For a couple of months I’ve been absent from blogland. The day job has been super busy and I’ve been working hard on a couple of commissions and larger projects. Posts on these are coming soon!
Last month though, I did squeeze in a talk and workshop that were so enjoyable, I couldn’t not wax lyrical! Textile artist Cathy Emmott from Dear Emma Designs came to Embroiderer’s Guild to entertain us with the story of her stitch journey. The beginning resonated so much with my own early happy memories; a fascination with Grandma’s button tin, pots of screws and bits and bobs in Grandad’s shed…… I was instantly hooked.
Cathy went on to tell us about her last eight years in more detail, from the confidence she got when all five of her items sold at a craft fair, progressing to designer maker fairs, breakthrough moments, magazine features, the influence of the social media rise and a renewed appetite for handmade items. It’s a tale of opportunities taken.
We also got to find out why the business is called Dear Emma and the significance of the little kite that often features in her work.
Dear Emma Designs regularly feature in Country Living magazine. Cathy’s work is a great fit for a brand that focuses on home and nature.
Last year she was asked to come up with a greeting card range for BugArt who have successfully captured some of the texture of her work in embossed print. This experience, she says was extremely valuable, really having to focus on colour, contrast and layout. Like many artists though she is happiest at home in her garden workshop, designing and stitching her range of delightful applique textile products for the home.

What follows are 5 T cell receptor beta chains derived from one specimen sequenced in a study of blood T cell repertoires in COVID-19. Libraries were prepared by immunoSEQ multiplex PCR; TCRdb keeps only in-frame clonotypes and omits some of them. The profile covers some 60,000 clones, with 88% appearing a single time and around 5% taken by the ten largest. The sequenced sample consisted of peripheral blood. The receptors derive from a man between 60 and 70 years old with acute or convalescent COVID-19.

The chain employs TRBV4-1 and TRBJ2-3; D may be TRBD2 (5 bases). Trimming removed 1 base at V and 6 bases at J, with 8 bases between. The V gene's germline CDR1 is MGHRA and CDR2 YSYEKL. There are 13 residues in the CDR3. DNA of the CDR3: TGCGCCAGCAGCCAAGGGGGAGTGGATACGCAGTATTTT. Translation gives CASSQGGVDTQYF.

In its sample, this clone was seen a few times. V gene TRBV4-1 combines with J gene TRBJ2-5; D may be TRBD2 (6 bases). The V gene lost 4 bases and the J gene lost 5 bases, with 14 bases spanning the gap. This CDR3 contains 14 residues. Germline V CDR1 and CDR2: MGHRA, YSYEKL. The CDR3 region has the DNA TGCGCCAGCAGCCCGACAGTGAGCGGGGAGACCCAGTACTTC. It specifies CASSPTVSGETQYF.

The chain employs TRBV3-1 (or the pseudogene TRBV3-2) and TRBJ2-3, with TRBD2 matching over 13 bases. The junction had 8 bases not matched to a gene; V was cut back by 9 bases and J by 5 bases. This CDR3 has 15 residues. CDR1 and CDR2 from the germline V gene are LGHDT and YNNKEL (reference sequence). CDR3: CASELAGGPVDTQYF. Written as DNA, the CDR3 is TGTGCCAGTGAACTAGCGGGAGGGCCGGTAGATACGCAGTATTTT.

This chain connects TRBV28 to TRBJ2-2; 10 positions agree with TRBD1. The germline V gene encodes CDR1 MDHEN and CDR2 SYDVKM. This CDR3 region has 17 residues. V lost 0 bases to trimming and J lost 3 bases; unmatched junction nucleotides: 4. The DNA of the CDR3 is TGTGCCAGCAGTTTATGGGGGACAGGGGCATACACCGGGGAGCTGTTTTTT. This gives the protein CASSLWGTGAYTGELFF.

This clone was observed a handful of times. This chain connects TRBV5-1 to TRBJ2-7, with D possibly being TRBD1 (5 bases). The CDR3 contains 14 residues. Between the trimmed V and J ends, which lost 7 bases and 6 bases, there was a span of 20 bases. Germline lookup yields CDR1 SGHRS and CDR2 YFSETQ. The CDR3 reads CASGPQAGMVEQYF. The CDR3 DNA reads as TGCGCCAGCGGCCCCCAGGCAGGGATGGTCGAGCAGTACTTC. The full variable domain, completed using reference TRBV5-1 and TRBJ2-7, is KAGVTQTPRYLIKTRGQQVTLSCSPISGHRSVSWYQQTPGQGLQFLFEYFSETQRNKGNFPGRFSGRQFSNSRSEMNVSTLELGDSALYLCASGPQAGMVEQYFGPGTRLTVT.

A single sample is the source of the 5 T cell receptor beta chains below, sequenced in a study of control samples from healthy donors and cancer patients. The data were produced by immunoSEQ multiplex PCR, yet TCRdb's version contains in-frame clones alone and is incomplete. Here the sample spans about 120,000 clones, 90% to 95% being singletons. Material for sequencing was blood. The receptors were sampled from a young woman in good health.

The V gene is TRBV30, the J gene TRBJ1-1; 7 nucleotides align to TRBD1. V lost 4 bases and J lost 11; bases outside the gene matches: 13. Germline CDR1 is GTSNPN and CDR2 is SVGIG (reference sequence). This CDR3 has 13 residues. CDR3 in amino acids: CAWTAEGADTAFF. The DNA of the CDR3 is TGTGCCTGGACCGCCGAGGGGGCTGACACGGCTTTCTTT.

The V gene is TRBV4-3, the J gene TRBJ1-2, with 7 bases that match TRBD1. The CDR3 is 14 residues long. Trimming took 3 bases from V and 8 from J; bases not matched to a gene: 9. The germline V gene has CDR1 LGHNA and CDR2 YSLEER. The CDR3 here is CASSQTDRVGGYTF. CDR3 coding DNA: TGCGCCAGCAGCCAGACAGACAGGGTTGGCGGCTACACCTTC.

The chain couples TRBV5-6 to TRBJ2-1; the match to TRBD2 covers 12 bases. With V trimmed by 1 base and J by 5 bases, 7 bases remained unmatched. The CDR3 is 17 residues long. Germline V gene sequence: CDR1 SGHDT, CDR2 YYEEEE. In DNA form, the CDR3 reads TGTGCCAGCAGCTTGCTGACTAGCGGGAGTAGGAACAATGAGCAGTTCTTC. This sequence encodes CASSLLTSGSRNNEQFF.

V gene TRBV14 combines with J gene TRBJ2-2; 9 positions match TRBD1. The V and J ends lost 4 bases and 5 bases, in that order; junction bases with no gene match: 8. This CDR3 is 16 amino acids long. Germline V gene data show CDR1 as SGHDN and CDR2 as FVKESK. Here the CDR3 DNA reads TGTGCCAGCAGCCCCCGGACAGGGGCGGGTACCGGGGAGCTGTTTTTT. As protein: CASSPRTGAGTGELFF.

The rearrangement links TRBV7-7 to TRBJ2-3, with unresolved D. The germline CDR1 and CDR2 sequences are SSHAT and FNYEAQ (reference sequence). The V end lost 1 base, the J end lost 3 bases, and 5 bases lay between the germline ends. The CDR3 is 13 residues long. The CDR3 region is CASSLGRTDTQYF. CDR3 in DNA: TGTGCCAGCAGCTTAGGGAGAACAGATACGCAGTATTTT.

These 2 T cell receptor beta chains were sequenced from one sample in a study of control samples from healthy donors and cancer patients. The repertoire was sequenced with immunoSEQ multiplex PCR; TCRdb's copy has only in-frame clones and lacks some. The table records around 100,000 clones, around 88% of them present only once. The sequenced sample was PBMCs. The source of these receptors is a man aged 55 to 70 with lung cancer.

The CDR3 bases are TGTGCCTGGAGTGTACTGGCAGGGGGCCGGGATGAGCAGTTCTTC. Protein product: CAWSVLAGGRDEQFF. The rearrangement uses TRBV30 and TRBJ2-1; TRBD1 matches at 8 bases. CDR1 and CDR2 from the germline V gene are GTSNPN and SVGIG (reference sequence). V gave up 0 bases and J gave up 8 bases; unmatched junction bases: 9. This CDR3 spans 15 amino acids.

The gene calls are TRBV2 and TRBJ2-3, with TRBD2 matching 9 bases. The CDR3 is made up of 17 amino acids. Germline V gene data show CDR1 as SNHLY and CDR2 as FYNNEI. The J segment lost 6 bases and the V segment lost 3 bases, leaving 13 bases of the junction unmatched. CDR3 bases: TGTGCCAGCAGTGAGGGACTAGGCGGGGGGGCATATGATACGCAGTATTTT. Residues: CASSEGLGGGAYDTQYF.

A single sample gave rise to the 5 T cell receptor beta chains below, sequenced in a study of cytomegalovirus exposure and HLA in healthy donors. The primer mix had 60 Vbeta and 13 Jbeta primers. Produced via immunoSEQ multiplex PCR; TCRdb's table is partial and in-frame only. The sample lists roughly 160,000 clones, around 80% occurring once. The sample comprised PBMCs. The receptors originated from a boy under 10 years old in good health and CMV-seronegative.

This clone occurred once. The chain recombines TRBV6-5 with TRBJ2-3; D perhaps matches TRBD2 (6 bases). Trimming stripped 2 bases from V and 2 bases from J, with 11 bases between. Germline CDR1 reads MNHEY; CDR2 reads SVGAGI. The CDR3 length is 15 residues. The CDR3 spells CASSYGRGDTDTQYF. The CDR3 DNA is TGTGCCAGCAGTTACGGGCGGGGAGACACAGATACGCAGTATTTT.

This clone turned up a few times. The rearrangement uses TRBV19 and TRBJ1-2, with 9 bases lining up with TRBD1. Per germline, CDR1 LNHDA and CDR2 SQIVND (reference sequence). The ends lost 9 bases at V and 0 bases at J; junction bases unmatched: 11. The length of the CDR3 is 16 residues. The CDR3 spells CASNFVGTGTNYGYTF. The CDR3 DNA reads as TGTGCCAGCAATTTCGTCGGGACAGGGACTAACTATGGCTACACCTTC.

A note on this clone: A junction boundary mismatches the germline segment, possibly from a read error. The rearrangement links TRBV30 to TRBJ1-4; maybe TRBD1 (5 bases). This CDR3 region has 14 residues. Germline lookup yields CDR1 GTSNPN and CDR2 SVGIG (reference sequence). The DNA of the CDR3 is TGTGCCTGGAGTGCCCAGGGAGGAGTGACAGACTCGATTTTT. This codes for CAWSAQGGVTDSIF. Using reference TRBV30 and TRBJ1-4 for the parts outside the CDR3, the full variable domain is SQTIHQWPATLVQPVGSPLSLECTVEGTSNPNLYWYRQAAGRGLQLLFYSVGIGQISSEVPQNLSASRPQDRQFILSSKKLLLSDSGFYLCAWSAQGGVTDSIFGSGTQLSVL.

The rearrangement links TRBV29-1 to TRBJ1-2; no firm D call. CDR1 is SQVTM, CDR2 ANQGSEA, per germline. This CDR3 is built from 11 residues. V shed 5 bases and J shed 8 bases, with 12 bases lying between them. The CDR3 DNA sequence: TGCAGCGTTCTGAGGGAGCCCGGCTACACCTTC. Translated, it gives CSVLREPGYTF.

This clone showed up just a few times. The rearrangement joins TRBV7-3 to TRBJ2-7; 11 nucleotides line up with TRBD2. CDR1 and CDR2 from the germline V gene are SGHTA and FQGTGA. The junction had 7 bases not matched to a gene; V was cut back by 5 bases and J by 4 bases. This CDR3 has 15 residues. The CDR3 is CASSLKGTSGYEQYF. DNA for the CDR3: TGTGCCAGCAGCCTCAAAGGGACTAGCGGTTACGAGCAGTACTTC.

Fortunately for us, Cathy has also taught herself to teach. I’d signed up for her lampshade workshop the following day. After making the little fairy lanterns featured in my New Life for a Vintage Scarf post, I was really keen to explore lampshade making again.
This was one of those marvellous workshops were everything was provided. Cathy buys everything she needs for lampshades from Dannells who have a great range of kits. We just needed to take our machines and a basic sewing kit. It was good to practise free-machining. Not something I do very often.
There wasn’t time to spend ages on a design for a first attempt. We just had to get on with it. For inspiration I’d brought The Book of Bees, my favourite illustrated book. I based my design on some of the flower shapes in there and cut out printed shapes on fabric. Cathy had a lovely selection for us to choose from.
Cathy gave us guidance if we needed advice on our deisgns and went through the construction techniques with us, which were really not too complicated but did need a little concentration. Books and YouTube videos are all very well, but no substitute for real-life demonstrations and a day of banter, creativity and cake with like-minded friends.
Some of the group made smaller lanterns and were able to more or less finish on the day. As with all the best creative workshops, from the same starting point, everyone came home with something quite different.
I completed mine back at home the next day and it’s now lighting up the corner of the living room.
When it’s lit, the texture of the thin linen background and the shapes’ silhouettes are really shown off.
On some of Cathy’s own lanterns, there are cut out areas that let the light shine through. The illuminated windows on the houses make it look as if someone is home.
I really love her charming street scenes.
I thoroughly recommend Cathy’s teaching. If you’d like to have a go too, she regularly runs this and other workshops at Needle and Thread in Lincoln. You can find more info on where she’ll be talking and exhibiting here.
You can follow Cathy on here on Instagram and buy products from her range online. I came home with a few cards and gifts. They are beautifully made and finished. I was particularly taken with her auricular designs and this lovely little fabric pot. I use every day as a thread bin while I crochet. It’s perfect for the job.
It was such a great day, I’ve already booked to go again to make a much bigger shade on a two day workshop. No idea where it’s going to fit in our little house but that’s not the point. It’s all about the process and the learning for me.